Music and Children
At Children's Chorus of Maryland, we believe that music communicates the essence of the human spirit, and that the voice is truly the "first" musical instrument. We also believe that simply learning to sing is not enough. To truly and fully enjoy making music with others, one must be fluent in the language of music in addition to vocal training. This means learning how to listen and to how interpret and respond to what you hear (ear training). It especially means learning to read and write music (sight singing, taking dictation, conducting, arranging, and composing).
The benefits of music education are widely known. When a child learns to actually read and write music (not just to sing along or listen), something happens that enables the brain to learn more easily and more fully. Children and music go together, and when the child learns to use his/her own musical instrument to fully express musical concepts, the benefits are simply enormous.
Starting music education in early childhood (CCM starts training at age 4) in age-appropriate small-group classes is much more effective and much more enjoyable for the child compared to private music lessons. Private voice lessons are not recommended before puberty, and with CCM’s twice-weekly classes, painful and forced “homework” and “practice” sessions at home are not required. The children learn easily and effortlessly in a supportive and playful environment at CCM.
Scientists and educators agree that music, as the often under-appreciated “seventh science”, strengthens many essential areas of a child's development, such as physical coordination, timing, memory, visual, aural, analytical and language skills. In fact, as psychologist Frances Rauscher of University of California–Irvine notes, music appears to strengthen the links between brain neurons and build new spatial reasoning, improving a child’s spatial intelligence. Studies also show that music dramatically improves the type of intelligence needed for high–level math and science.
Dr. Frank Wilson, Assistant Neurology Professor at the University of California School of Medicine, San Francisco, reports that his research has shown that music connects and develops the motor systems of the brain in a way that cannot be done by any other activity. Recent data from UCLA brain scan research studies show that music more fully involves brain functions (both left and right hemispheres) than any other activities studied. Dr. Wilson feels these findings are so significant that it will lead to a universal understanding in the next century that music is an absolute necessity for the total development of the brain and the individual. This means that the business of making high quality music training accessible and fun for children is one that CCM takes seriously.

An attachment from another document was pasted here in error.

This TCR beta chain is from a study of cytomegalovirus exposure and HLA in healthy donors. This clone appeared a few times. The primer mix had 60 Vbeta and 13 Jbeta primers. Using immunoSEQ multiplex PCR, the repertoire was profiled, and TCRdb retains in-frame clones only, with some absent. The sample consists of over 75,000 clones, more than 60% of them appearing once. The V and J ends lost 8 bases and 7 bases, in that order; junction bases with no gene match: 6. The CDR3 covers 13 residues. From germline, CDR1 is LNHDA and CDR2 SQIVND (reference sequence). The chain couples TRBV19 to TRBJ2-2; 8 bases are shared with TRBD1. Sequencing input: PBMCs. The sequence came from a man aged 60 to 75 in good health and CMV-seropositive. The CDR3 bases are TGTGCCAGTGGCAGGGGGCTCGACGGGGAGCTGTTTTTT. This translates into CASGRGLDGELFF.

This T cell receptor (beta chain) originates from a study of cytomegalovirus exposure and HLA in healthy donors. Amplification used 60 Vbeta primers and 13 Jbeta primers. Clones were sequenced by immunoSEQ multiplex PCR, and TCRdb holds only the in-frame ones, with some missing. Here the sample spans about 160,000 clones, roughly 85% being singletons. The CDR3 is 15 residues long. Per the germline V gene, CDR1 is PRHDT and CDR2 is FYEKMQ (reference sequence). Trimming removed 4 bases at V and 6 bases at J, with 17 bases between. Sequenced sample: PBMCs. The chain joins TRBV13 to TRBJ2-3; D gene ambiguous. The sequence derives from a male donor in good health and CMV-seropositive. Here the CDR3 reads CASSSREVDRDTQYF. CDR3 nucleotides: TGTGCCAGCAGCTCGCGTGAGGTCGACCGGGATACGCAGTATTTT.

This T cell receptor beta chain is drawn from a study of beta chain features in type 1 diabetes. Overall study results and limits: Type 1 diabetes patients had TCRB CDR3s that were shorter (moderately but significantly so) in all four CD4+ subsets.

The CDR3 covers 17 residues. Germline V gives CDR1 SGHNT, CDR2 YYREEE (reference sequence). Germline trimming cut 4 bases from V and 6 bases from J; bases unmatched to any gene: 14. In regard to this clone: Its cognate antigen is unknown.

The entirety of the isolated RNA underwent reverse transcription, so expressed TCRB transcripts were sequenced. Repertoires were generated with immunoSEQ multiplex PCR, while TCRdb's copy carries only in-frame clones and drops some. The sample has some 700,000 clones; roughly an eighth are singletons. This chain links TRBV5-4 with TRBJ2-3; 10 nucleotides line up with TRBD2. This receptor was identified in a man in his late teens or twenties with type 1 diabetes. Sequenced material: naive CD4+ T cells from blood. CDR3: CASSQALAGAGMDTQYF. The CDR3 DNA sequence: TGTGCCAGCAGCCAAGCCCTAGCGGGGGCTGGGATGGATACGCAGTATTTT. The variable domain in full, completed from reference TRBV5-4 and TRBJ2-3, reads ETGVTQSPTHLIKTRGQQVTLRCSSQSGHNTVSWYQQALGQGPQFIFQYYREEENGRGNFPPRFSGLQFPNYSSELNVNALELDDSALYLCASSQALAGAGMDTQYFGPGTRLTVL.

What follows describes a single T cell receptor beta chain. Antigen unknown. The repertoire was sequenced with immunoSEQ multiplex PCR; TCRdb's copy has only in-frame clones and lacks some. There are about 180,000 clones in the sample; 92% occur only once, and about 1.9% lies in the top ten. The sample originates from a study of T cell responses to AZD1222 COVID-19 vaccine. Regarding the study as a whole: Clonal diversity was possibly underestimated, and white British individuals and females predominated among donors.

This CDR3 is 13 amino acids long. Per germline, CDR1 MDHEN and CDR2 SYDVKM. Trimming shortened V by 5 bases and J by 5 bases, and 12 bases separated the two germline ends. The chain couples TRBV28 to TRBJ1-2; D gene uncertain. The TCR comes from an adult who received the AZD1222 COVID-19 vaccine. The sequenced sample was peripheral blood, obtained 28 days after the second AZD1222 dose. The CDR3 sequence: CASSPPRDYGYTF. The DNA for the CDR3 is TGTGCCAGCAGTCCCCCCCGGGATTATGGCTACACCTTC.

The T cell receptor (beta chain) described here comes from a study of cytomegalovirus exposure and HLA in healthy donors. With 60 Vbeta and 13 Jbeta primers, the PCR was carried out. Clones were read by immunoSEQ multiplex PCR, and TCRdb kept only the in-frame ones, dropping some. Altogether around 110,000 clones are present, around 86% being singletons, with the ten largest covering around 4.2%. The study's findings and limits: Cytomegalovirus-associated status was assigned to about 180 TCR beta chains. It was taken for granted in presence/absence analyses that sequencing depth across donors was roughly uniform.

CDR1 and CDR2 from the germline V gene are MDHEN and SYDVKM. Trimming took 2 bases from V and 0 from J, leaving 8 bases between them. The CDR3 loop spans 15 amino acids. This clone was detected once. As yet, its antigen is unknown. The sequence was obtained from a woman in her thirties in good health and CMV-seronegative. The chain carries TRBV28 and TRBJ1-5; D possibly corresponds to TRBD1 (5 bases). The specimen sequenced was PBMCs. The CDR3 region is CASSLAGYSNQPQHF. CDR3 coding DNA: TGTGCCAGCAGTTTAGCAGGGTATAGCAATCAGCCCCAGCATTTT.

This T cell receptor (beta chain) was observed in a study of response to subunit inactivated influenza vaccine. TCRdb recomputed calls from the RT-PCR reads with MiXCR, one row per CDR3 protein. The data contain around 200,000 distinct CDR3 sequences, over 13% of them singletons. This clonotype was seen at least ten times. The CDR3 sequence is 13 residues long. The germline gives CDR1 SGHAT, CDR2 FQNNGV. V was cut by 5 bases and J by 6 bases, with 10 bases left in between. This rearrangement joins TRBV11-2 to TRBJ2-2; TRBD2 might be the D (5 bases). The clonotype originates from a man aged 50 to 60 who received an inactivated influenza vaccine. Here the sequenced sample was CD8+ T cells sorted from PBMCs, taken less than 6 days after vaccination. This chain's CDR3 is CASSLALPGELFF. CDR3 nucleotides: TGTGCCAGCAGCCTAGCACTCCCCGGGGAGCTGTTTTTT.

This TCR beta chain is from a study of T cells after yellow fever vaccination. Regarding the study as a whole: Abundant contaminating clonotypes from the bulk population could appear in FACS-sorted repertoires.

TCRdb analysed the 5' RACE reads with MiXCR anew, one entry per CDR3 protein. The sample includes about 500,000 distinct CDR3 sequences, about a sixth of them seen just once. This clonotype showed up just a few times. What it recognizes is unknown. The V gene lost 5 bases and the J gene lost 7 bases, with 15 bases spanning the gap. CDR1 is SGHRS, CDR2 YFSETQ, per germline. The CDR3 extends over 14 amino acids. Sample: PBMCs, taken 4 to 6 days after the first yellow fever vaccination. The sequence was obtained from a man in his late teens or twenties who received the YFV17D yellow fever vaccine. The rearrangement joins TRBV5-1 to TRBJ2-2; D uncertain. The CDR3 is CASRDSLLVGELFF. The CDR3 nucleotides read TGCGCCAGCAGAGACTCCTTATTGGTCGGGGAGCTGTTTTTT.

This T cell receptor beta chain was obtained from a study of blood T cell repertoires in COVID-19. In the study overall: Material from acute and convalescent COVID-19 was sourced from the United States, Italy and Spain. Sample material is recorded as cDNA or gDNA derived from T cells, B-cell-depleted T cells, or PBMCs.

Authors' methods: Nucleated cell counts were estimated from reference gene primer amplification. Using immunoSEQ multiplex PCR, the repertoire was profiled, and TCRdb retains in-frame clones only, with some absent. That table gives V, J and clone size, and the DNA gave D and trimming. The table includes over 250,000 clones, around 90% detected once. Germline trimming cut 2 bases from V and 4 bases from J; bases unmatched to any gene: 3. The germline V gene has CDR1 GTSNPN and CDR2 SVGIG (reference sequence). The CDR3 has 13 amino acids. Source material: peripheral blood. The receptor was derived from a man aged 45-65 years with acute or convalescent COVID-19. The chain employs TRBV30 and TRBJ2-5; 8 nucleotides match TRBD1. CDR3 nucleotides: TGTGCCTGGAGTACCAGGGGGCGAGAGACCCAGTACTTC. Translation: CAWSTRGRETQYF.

Research suggests a close relationship between music study and academic achievement.
In early childhood ... [music] seems to improve spatial reasoning, one aspect of general intelligence which is related to some of the skills required in mathematics. While general attainment is clearly affected by literacy and numeracy skills, motivation which depends on self-esteem, self-efficacy and aspirations is also important in the amount of effort given to studying. Engagement with music can enhance self-perceptions but only if it provides positive learning experiences which are rewarding. This means that musical experiences need to be enjoyable providing challenges which are also attainable. Teaching needs to generate an environment which is supportive and sufficiently flexible to facilitate the development of creativity and self-expression. Group music making is also beneficial to the development of social skills and can contribute to health and well-being throughout the lifespan and can therefore contribute to community cohesion providing benefits to society as a whole.
—The power of music: its impact on the intellectual, social and personal development of children and young people. Hallam, Susan. International Journal of Music Education, August 2010 vol. 28 no. 3 269-289.
High school music students score higher on SATs in both verbal and math than their peers.
—Profile of SAT and Achievement Test Takers, The College Board, compiled by Music Educators National Conference, 2001
The world's top academic countries place a high value on music education. Hungary, Netherlands and Japan stand atop worldwide science achievement and have strong commitment to music education.
—1988 International Association for the Evaluation of Educational Achievement (IAEEA) Test
The nation's top business executives agree that arts education programs can help repair weaknesses in American education and better prepare workers for the 21st century.
—The Changing Workplace is Changing Our View of Education, Business Week, October 1996